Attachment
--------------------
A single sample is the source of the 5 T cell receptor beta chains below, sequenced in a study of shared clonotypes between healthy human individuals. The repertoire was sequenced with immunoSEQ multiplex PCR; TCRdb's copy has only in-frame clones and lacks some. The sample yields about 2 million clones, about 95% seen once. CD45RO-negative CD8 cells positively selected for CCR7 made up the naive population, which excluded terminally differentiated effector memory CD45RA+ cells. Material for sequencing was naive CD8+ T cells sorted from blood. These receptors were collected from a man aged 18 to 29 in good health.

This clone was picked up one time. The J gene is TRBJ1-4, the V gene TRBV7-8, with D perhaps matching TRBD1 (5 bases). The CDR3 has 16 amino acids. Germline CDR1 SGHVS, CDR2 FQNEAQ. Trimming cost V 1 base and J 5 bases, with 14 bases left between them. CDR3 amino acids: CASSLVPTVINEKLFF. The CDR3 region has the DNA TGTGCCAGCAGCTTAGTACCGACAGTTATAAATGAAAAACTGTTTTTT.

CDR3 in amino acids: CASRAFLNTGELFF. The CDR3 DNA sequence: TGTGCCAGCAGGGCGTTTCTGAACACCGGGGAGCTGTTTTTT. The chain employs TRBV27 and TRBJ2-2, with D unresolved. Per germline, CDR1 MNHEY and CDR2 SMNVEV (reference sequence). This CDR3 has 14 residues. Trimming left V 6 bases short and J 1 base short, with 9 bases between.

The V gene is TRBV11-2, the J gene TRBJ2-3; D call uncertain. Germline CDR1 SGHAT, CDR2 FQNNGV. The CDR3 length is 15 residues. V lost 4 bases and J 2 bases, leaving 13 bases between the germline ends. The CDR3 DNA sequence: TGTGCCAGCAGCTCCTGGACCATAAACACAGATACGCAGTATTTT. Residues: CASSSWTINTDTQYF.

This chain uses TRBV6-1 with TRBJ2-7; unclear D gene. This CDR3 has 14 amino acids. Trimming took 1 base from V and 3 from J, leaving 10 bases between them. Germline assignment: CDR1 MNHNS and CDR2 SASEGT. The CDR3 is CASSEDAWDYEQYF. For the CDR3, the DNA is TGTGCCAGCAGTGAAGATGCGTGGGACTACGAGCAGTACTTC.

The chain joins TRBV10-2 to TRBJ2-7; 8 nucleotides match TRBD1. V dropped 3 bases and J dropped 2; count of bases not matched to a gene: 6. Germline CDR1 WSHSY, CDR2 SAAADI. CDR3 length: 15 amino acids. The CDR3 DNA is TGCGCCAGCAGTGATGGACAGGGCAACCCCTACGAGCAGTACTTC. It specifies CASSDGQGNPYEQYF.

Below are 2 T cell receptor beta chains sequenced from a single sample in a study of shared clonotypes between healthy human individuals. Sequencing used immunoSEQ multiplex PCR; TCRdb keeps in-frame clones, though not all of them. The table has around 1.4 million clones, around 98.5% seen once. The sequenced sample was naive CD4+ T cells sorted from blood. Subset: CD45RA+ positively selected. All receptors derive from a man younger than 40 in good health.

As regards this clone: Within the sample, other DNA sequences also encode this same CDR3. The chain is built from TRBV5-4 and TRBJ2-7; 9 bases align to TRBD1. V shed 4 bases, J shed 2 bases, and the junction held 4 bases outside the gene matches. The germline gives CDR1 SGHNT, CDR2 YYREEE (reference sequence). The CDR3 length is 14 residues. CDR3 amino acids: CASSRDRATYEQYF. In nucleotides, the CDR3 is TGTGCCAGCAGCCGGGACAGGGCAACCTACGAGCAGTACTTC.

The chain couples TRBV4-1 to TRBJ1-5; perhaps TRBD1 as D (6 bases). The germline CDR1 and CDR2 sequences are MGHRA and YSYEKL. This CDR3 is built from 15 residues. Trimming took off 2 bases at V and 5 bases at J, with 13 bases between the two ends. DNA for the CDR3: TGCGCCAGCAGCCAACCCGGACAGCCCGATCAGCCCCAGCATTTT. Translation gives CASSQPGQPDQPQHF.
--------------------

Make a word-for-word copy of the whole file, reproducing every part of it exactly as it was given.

A single sample is the source of the 5 T cell receptor beta chains below, sequenced in a study of shared clonotypes between healthy human individuals. The repertoire was sequenced with immunoSEQ multiplex PCR; TCRdb's copy has only in-frame clones and lacks some. The sample yields about 2 million clones, about 95% seen once. CD45RO-negative CD8 cells positively selected for CCR7 made up the naive population, which excluded terminally differentiated effector memory CD45RA+ cells. Material for sequencing was naive CD8+ T cells sorted from blood. These receptors were collected from a man aged 18 to 29 in good health.

This clone was picked up one time. The J gene is TRBJ1-4, the V gene TRBV7-8, with D perhaps matching TRBD1 (5 bases). The CDR3 has 16 amino acids. Germline CDR1 SGHVS, CDR2 FQNEAQ. Trimming cost V 1 base and J 5 bases, with 14 bases left between them. CDR3 amino acids: CASSLVPTVINEKLFF. The CDR3 region has the DNA TGTGCCAGCAGCTTAGTACCGACAGTTATAAATGAAAAACTGTTTTTT.

CDR3 in amino acids: CASRAFLNTGELFF. The CDR3 DNA sequence: TGTGCCAGCAGGGCGTTTCTGAACACCGGGGAGCTGTTTTTT. The chain employs TRBV27 and TRBJ2-2, with D unresolved. Per germline, CDR1 MNHEY and CDR2 SMNVEV (reference sequence). This CDR3 has 14 residues. Trimming left V 6 bases short and J 1 base short, with 9 bases between.

The V gene is TRBV11-2, the J gene TRBJ2-3; D call uncertain. Germline CDR1 SGHAT, CDR2 FQNNGV. The CDR3 length is 15 residues. V lost 4 bases and J 2 bases, leaving 13 bases between the germline ends. The CDR3 DNA sequence: TGTGCCAGCAGCTCCTGGACCATAAACACAGATACGCAGTATTTT. Residues: CASSSWTINTDTQYF.

This chain uses TRBV6-1 with TRBJ2-7; unclear D gene. This CDR3 has 14 amino acids. Trimming took 1 base from V and 3 from J, leaving 10 bases between them. Germline assignment: CDR1 MNHNS and CDR2 SASEGT. The CDR3 is CASSEDAWDYEQYF. For the CDR3, the DNA is TGTGCCAGCAGTGAAGATGCGTGGGACTACGAGCAGTACTTC.

The chain joins TRBV10-2 to TRBJ2-7; 8 nucleotides match TRBD1. V dropped 3 bases and J dropped 2; count of bases not matched to a gene: 6. Germline CDR1 WSHSY, CDR2 SAAADI. CDR3 length: 15 amino acids. The CDR3 DNA is TGCGCCAGCAGTGATGGACAGGGCAACCCCTACGAGCAGTACTTC. It specifies CASSDGQGNPYEQYF.

Below are 2 T cell receptor beta chains sequenced from a single sample in a study of shared clonotypes between healthy human individuals. Sequencing used immunoSEQ multiplex PCR; TCRdb keeps in-frame clones, though not all of them. The table has around 1.4 million clones, around 98.5% seen once. The sequenced sample was naive CD4+ T cells sorted from blood. Subset: CD45RA+ positively selected. All receptors derive from a man younger than 40 in good health.

As regards this clone: Within the sample, other DNA sequences also encode this same CDR3. The chain is built from TRBV5-4 and TRBJ2-7; 9 bases align to TRBD1. V shed 4 bases, J shed 2 bases, and the junction held 4 bases outside the gene matches. The germline gives CDR1 SGHNT, CDR2 YYREEE (reference sequence). The CDR3 length is 14 residues. CDR3 amino acids: CASSRDRATYEQYF. In nucleotides, the CDR3 is TGTGCCAGCAGCCGGGACAGGGCAACCTACGAGCAGTACTTC.

The chain couples TRBV4-1 to TRBJ1-5; perhaps TRBD1 as D (6 bases). The germline CDR1 and CDR2 sequences are MGHRA and YSYEKL. This CDR3 is built from 15 residues. Trimming took off 2 bases at V and 5 bases at J, with 13 bases between the two ends. DNA for the CDR3: TGCGCCAGCAGCCAACCCGGACAGCCCGATCAGCCCCAGCATTTT. Translation gives CASSQPGQPDQPQHF.